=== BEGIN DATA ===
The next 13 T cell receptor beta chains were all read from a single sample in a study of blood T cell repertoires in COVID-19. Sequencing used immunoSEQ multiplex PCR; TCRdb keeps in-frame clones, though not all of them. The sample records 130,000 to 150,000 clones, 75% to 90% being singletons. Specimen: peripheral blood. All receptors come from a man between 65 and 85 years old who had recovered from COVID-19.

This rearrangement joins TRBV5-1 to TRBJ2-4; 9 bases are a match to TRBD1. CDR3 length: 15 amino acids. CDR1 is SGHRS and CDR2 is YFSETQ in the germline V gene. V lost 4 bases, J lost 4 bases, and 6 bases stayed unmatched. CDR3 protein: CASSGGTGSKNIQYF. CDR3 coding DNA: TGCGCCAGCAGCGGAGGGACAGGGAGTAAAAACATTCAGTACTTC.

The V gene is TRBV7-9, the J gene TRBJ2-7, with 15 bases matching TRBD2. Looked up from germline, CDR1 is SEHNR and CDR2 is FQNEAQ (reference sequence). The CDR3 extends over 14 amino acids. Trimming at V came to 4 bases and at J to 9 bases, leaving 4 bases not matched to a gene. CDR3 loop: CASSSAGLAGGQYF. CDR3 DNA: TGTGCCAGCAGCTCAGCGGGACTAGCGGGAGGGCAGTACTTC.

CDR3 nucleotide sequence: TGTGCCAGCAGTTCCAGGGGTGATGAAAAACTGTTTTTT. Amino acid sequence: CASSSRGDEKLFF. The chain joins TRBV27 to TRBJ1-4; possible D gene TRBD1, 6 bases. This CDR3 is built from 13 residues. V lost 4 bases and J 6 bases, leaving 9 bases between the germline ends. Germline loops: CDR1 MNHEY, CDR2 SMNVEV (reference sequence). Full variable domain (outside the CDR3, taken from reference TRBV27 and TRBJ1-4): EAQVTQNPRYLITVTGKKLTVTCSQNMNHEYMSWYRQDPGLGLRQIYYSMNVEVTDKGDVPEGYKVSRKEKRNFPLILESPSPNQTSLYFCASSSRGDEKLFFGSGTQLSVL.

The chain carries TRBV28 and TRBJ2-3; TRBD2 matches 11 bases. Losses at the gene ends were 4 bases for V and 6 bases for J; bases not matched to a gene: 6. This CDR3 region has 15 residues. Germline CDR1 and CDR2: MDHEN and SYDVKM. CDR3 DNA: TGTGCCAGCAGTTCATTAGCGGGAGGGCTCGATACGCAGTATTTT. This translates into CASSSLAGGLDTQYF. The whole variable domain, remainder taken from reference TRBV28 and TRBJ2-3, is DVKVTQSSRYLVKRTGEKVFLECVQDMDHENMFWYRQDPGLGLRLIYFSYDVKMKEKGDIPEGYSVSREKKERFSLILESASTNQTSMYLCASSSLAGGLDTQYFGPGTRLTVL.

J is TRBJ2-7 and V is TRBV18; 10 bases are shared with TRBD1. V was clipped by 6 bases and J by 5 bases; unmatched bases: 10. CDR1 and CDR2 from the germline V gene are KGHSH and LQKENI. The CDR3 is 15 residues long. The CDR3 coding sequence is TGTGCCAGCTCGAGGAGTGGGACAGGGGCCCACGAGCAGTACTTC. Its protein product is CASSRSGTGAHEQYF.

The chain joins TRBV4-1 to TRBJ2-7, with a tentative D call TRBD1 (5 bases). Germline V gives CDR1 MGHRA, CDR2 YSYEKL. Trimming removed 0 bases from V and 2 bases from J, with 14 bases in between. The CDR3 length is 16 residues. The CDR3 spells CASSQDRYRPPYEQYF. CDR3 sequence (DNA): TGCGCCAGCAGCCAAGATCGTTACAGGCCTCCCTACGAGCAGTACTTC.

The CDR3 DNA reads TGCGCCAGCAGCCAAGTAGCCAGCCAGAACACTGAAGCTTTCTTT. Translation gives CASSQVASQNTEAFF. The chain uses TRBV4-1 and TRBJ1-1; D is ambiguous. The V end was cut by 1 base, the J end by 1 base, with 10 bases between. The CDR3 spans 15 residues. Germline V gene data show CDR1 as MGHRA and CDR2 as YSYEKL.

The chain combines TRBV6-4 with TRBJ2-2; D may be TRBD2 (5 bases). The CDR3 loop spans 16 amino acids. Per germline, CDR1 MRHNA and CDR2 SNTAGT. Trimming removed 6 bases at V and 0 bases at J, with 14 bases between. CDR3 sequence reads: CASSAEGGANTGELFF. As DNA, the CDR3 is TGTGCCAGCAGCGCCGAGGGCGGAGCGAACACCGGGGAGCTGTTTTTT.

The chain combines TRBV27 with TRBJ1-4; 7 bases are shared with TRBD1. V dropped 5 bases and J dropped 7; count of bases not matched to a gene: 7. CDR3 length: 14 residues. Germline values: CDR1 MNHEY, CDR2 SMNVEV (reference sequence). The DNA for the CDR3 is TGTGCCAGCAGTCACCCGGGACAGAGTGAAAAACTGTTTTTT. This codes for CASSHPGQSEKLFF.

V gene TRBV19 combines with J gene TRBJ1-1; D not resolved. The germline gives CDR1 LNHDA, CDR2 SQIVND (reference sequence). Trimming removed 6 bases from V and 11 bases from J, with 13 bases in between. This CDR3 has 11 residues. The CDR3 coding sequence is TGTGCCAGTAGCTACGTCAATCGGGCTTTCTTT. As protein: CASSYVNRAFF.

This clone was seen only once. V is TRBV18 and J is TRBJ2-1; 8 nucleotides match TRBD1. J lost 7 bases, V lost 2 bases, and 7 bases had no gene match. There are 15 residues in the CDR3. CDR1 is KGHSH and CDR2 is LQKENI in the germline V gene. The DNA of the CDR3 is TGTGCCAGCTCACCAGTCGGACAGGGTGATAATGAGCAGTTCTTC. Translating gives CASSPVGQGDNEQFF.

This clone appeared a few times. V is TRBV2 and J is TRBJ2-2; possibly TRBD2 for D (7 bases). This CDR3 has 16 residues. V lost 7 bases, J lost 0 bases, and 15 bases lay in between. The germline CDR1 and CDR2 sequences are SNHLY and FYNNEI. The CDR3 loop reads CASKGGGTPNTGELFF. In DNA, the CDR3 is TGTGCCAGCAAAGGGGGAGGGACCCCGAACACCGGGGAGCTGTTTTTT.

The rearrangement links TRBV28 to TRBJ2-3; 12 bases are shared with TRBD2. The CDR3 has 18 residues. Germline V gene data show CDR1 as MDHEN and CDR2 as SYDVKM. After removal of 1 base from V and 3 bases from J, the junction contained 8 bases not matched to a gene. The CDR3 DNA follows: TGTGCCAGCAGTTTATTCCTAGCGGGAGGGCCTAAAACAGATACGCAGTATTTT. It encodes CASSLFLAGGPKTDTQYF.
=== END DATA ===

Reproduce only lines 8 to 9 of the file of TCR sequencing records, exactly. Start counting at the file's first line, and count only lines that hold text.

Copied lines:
The CDR3 DNA reads TGCGCCAGCAGCCAAGTAGCCAGCCAGAACACTGAAGCTTTCTTT. Translation gives CASSQVASQNTEAFF. The chain uses TRBV4-1 and TRBJ1-1; D is ambiguous. The V end was cut by 1 base, the J end by 1 base, with 10 bases between. The CDR3 spans 15 residues. Germline V gene data show CDR1 as MGHRA and CDR2 as YSYEKL.

The chain combines TRBV6-4 with TRBJ2-2; D may be TRBD2 (5 bases). The CDR3 loop spans 16 amino acids. Per germline, CDR1 MRHNA and CDR2 SNTAGT. Trimming removed 6 bases at V and 0 bases at J, with 14 bases between. CDR3 sequence reads: CASSAEGGANTGELFF. As DNA, the CDR3 is TGTGCCAGCAGCGCCGAGGGCGGAGCGAACACCGGGGAGCTGTTTTTT.